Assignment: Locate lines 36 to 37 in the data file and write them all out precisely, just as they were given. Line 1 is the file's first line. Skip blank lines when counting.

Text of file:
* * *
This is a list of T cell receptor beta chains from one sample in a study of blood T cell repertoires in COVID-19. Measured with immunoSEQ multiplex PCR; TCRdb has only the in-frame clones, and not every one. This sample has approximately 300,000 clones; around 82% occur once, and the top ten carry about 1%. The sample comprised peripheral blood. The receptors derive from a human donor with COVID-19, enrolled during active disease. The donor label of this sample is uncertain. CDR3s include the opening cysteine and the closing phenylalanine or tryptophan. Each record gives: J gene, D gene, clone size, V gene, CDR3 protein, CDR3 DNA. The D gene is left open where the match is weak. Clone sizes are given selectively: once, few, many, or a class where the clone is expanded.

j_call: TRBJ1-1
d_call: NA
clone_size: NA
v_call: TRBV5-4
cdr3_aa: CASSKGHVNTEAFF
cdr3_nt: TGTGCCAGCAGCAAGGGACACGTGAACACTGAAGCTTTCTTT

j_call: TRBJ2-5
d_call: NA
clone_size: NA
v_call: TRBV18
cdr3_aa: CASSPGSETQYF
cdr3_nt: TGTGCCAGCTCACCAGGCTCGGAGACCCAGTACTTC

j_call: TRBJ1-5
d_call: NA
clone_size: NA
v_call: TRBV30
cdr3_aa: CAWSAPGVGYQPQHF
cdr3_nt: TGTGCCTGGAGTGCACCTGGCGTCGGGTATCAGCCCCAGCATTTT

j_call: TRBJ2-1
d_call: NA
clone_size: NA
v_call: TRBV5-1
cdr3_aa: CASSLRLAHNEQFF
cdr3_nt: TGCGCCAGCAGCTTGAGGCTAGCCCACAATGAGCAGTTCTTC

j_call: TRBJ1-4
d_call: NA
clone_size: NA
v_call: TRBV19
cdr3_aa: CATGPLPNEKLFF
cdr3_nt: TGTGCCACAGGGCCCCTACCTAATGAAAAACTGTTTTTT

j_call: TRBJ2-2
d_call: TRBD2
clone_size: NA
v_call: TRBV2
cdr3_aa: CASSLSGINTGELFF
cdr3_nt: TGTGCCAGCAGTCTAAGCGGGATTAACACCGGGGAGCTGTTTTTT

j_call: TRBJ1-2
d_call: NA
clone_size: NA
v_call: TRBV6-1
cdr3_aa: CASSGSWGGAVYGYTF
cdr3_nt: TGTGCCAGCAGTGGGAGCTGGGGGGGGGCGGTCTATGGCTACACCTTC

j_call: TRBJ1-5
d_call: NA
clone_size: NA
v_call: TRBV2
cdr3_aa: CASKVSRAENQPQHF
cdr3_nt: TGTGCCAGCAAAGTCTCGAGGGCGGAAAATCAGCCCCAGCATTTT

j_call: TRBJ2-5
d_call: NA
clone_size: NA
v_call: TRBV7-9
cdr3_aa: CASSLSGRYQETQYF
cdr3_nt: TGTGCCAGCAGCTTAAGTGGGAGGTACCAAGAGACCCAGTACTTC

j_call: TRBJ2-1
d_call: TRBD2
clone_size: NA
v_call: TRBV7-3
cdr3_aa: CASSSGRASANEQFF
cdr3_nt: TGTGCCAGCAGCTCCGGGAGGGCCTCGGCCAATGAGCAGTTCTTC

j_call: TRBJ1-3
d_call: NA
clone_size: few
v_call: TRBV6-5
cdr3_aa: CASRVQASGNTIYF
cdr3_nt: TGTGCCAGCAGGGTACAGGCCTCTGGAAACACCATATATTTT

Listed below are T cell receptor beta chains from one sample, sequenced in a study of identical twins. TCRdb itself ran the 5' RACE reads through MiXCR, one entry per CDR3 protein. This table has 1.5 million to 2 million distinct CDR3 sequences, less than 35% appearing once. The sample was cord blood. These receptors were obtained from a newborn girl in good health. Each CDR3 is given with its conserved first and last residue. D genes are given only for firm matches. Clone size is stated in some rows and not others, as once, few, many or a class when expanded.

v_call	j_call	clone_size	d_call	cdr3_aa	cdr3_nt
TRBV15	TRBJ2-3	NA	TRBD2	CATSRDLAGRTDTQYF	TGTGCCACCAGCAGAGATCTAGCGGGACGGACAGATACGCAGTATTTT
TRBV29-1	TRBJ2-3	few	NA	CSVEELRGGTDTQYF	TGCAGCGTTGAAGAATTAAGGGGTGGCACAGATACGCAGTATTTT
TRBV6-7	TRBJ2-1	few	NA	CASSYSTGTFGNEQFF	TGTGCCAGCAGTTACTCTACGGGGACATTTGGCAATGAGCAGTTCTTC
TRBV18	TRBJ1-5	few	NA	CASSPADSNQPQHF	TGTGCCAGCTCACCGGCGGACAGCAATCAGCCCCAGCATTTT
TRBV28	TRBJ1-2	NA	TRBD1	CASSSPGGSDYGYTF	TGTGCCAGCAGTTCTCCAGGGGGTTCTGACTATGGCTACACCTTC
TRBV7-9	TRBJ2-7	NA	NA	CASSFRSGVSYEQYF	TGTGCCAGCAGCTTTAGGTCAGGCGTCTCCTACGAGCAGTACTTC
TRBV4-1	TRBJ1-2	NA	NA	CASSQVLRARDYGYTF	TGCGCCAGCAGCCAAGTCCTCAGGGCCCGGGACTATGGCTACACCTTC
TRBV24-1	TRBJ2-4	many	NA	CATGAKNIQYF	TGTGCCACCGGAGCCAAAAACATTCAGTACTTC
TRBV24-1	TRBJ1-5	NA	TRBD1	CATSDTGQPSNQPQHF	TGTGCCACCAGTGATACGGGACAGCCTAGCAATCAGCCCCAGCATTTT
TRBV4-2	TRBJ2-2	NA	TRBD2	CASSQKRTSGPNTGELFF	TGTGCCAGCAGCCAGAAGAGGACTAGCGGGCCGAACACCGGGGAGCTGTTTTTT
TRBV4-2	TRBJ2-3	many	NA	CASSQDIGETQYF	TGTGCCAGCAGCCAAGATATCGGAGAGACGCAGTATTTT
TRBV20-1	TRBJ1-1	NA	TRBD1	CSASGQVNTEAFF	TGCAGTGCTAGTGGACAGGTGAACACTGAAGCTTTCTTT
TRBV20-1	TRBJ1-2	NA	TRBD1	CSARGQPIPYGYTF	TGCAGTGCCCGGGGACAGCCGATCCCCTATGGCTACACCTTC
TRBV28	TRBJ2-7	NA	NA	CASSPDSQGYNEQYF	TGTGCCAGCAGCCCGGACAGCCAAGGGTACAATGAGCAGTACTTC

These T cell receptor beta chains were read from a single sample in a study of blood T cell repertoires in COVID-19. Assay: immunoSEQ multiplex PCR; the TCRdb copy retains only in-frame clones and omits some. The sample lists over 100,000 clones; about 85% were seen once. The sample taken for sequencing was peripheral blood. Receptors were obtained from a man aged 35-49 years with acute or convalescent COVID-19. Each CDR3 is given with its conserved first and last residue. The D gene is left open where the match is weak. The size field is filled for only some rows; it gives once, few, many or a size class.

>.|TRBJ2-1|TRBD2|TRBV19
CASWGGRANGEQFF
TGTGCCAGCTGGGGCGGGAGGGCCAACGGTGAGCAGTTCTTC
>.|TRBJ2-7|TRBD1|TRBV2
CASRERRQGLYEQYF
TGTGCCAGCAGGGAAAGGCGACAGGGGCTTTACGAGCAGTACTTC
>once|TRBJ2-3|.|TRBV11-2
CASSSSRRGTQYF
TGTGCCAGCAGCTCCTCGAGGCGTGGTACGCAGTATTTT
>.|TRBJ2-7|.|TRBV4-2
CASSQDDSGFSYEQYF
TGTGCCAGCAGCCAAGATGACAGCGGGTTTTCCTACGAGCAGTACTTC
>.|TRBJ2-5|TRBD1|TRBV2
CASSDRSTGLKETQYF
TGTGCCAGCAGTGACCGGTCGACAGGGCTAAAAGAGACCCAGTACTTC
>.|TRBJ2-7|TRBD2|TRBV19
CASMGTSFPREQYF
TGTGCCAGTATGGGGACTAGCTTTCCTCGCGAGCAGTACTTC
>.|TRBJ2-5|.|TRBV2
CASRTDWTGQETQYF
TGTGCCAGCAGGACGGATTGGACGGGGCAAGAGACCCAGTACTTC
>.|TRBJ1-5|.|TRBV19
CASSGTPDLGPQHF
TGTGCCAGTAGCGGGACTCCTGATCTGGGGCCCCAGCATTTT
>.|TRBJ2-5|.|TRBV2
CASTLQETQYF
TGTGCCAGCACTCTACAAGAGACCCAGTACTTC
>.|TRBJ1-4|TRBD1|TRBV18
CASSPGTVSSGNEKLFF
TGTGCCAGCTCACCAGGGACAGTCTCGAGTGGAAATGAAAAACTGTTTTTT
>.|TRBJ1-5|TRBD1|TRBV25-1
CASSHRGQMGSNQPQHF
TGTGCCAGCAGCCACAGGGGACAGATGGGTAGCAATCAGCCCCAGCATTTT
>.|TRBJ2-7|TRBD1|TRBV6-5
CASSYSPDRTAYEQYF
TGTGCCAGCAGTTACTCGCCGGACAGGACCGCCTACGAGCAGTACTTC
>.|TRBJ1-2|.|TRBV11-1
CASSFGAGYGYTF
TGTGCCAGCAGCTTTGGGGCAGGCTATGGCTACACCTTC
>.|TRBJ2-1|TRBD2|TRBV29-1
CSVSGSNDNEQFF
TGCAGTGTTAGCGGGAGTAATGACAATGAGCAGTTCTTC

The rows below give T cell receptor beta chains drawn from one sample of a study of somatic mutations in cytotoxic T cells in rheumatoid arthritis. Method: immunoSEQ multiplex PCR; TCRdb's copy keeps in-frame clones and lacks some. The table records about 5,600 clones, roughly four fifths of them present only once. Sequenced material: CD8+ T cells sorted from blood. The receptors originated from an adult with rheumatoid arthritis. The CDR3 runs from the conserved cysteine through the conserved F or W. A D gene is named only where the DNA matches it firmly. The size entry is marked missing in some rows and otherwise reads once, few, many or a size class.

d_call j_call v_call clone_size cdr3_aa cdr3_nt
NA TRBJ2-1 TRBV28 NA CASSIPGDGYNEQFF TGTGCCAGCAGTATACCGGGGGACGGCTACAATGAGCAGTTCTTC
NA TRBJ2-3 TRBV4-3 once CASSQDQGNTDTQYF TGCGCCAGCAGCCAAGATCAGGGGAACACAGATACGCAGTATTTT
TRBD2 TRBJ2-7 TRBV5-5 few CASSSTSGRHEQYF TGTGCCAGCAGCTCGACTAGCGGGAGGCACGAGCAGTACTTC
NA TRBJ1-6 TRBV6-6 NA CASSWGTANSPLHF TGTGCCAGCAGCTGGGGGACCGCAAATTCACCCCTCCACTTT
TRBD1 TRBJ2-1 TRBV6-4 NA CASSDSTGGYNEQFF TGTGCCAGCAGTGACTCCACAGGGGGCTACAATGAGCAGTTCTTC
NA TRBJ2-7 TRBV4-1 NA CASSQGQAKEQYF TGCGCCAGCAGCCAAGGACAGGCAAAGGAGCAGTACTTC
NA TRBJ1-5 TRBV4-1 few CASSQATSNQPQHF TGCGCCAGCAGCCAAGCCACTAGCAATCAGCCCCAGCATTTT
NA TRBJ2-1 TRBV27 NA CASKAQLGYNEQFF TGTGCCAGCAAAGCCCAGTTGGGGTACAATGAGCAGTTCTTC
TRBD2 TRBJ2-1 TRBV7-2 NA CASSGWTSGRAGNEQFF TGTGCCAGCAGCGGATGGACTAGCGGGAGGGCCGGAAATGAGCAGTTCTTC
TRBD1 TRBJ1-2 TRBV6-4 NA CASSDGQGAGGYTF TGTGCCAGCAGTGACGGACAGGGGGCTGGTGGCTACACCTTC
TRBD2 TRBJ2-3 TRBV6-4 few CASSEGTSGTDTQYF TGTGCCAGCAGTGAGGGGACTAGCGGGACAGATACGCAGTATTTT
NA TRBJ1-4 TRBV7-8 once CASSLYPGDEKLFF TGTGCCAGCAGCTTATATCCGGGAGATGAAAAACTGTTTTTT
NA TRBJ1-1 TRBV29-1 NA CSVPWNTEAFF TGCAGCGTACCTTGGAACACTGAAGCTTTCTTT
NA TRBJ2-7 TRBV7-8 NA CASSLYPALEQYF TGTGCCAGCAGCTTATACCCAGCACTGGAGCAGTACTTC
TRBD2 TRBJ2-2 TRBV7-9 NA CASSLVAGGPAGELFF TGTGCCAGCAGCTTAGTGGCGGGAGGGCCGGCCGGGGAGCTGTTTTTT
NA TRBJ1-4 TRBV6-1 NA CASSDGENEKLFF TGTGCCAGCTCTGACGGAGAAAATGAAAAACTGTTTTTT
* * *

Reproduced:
cdr3_aa: CASSLSGINTGELFF
cdr3_nt: TGTGCCAGCAGTCTAAGCGGGATTAACACCGGGGAGCTGTTTTTT